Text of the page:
Nashville defenseman Seth Jones living up to advance billing

Seth Jones of the Nashville Predators is congratulated by teammates after scoring his first goal in the NHL, against the New York Islanders on Oct. 12.
Seth Jones of the Nashville Predators is congratulated by teammates after scoring his first goal in the NHL, against the New York Islanders on Oct. 12.
(Frederick Breedon / Getty Images)

NASHVILLE -- After he was drafted, defenseman Shea Weber spent two more seasons in junior hockey and played 48 games in Milwaukee, the American Hockey League affiliate of the Nashville Predators.

Similarly, Minnesota defenseman Ryan Suter, a former Predator, didn’t get to Nashville straightaway after he was drafted in 2003. Suter played a season at Wisconsin and then played 63 games the following season in Milwaukee.

“The road to Nashville is through Milwaukee -- so we’ve used that, it’s worked really good, players understand that,” David Poile, general manager for the Predators and the U.S. Olympic team, said Thursday. “I truly believe in it.

“Whether it’s Shea Weber or Ryan Suter, all those guys that played in Milwaukee, I think they would say, after the fact, that their time spent there was well worthwhile in terms of their development.”


But promising defenseman Seth Jones is the exception to the belief that has served the Predators so well. It has been nothing but green lights on the road to Nashville since he was drafted in June, taken fourth overall. Jones is the son of former NBA player Popeye Jones.

“Seth looks like he is ready both physically and mentally,” Poile said of the 19-year-old defenseman. “You worry about both of those aspects. Sometimes you have a player that’s not physically ready to play and you have to protect him.... Most of the time, at 18 or 19, they’re not mentally mature to handle the challenge and pressure that comes with playing in the National Hockey League.

“He’s one of the most mature kids I’ve ever dealt with. As I said to somebody yesterday, in my 32-year career, I’ve had one 18-year-old defenseman, Scott Stevens [in Washington], and that seemed the right thing to do at the time. This feels the exact same way.”

The Los Angeles Kings will get a look at Jones for the first time in Thursday’s game here. He has been playing big minutes -- scoring his first NHL goal on Saturday against the Islanders -- and has had three games where his ice time exceeded 25 minutes.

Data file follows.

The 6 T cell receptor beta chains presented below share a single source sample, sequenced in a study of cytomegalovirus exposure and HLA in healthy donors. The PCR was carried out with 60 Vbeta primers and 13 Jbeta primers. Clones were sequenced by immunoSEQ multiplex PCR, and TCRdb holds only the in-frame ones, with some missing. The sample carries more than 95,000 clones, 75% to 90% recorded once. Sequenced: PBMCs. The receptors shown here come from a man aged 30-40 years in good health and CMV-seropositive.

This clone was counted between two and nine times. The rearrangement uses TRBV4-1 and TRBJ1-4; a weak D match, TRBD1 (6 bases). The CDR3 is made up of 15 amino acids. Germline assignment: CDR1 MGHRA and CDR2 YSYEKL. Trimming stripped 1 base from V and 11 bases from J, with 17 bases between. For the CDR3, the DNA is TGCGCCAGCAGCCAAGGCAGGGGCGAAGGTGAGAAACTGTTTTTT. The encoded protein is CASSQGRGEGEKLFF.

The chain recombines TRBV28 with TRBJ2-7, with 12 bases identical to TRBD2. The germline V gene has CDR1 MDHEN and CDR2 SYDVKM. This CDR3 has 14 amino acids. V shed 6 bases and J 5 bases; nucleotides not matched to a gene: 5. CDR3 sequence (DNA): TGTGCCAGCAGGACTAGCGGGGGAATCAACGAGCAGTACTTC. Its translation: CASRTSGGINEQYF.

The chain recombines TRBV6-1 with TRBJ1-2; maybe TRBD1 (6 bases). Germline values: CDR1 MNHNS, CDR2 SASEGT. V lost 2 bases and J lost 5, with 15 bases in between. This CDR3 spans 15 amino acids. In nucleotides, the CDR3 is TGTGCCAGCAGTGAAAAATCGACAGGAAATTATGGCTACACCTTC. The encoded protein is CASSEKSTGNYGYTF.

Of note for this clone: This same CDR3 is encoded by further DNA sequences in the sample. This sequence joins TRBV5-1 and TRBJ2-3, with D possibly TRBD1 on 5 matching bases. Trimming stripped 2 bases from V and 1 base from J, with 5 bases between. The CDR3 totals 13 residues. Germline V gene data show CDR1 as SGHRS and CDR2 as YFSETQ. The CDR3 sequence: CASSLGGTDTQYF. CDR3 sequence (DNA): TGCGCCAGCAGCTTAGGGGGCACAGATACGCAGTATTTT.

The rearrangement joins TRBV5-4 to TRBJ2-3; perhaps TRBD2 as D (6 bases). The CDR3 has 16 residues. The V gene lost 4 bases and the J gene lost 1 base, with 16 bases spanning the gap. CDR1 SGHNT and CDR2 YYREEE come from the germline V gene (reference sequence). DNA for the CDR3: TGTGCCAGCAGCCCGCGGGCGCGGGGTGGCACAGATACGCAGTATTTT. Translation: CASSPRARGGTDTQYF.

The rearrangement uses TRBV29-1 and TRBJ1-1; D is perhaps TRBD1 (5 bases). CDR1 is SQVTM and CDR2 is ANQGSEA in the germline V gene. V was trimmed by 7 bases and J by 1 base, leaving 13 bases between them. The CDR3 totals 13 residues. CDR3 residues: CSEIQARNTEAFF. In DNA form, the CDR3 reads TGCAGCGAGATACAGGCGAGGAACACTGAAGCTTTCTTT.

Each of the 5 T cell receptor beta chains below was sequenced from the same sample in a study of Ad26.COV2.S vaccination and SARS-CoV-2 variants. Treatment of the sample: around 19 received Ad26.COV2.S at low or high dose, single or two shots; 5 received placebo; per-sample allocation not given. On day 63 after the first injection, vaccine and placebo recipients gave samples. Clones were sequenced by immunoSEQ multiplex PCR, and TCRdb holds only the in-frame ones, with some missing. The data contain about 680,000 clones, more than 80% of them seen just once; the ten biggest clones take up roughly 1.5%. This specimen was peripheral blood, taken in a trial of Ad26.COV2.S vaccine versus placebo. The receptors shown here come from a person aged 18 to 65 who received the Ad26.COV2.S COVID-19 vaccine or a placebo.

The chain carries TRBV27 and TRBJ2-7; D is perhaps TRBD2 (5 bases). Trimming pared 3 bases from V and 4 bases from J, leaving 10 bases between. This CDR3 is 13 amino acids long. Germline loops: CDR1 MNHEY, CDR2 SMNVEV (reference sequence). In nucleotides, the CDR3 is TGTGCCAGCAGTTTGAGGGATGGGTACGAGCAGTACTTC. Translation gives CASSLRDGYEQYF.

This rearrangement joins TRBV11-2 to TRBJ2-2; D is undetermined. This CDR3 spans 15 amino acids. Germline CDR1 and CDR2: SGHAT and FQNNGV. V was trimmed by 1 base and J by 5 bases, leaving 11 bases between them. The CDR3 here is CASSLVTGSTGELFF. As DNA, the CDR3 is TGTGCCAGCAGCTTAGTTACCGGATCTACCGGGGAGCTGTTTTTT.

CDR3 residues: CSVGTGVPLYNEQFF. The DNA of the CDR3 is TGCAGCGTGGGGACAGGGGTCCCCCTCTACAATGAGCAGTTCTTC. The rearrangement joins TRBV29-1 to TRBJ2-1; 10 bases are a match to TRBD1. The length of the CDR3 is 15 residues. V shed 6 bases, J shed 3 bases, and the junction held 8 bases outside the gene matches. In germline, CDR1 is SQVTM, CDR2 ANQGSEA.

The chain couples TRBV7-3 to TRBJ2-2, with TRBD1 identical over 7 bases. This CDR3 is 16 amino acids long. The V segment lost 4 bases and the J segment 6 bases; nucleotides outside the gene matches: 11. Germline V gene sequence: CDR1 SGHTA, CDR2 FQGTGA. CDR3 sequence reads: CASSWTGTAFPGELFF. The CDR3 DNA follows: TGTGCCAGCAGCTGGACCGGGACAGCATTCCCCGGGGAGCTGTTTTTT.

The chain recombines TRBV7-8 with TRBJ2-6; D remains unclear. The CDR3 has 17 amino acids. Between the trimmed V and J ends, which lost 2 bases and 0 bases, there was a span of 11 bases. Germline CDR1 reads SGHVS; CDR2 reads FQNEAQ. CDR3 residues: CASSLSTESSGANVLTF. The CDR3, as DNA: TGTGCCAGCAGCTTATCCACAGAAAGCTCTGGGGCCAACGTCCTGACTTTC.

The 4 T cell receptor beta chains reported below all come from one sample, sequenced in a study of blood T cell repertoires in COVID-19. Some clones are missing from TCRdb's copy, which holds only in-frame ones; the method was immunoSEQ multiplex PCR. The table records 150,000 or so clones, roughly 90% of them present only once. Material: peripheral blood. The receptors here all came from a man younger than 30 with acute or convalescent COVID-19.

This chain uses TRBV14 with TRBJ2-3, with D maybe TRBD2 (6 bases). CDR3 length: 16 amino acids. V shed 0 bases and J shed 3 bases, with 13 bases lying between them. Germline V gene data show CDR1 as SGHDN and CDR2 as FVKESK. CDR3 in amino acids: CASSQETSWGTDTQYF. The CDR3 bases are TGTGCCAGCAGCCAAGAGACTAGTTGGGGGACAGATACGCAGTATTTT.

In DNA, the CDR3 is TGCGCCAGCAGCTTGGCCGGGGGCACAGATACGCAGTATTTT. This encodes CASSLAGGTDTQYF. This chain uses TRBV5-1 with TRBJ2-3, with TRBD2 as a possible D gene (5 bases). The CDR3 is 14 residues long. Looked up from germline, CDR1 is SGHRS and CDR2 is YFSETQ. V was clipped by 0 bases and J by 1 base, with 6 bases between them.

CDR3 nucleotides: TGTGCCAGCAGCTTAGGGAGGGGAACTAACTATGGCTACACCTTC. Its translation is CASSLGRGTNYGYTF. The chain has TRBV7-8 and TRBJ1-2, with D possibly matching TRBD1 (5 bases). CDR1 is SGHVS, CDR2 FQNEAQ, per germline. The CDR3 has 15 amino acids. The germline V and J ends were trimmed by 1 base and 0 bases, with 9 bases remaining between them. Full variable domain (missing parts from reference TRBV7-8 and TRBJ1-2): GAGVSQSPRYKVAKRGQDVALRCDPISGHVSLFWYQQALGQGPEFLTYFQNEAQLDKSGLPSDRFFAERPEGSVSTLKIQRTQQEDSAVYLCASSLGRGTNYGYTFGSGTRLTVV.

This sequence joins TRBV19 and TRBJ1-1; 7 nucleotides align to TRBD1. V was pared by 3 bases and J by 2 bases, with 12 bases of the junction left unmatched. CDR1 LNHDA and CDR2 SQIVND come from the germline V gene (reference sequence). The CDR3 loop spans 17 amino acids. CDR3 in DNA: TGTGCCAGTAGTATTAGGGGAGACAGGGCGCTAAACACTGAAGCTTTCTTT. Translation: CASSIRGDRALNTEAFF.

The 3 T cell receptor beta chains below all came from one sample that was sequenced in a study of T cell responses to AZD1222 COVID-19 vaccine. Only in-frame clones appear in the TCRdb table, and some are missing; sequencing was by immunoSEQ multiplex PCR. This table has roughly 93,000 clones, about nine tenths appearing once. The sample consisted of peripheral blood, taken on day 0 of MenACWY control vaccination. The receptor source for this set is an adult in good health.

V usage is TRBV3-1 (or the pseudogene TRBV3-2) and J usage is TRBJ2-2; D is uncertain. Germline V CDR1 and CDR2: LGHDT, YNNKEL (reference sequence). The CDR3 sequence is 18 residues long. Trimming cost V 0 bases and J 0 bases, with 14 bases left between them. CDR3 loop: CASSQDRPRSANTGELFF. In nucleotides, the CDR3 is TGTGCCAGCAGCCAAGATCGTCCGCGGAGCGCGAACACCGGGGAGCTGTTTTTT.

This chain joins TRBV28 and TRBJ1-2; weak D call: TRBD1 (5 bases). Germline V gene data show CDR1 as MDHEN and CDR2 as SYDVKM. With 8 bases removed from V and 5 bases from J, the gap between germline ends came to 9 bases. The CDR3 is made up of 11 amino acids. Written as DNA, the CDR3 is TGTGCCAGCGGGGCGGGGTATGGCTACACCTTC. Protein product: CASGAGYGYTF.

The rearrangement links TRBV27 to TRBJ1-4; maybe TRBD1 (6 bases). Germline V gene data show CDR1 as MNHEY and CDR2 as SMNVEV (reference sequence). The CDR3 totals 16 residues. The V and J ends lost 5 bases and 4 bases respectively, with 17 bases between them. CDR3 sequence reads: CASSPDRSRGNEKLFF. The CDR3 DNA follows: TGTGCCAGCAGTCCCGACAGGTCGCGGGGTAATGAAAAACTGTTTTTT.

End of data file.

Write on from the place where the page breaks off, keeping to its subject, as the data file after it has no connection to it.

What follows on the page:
“For someone who is 6-5 and 19 years old, he gets around the ice as well as anybody,” said Nashville Coach Barry Trotz. “He’s still learning the game. There’s a lot of stuff he will have to lose in his game, some bad things from junior. He’s a sponge. You tell him once and he gets it.

“His upside is phenomenal, as a player. The number of minutes and the situations we’re playing him, as a 19-year-old, is unprecedented here with the Predators. It’s impressive but we’re only six games in.”

Said Kings Coach Darryl Sutter: “He’s a fine young player and he’s going to be a great player…. He’s playing the left side as a right shot, you don’t see that a lot. It’s like those guys that can play any position in the outfield, or the guys that can move from second to short and third. You can see he’s got that whole presence of game, being able to see it from different angles.”

Will the fast track include the Olympics? Jones was invited to the U.S. Olympic orientation camp in the summer. In some quarters, he is considered a long shot but one member of Team USA from four years ago suggested he is more than mobile enough to play on the larger ice surface in Sochi, Russia.


It’s worth noting that Canada took a chance on a teenage Drew Doughty of the Kings in 2010 and it paid big dividends. By the end of the tournament, the defenseman was playing top-four minutes. Team USA officials would be well aware of that fact, especially since Kings GM Dean Lombardi happens to be one of Poile’s consultants in Olympic matters.


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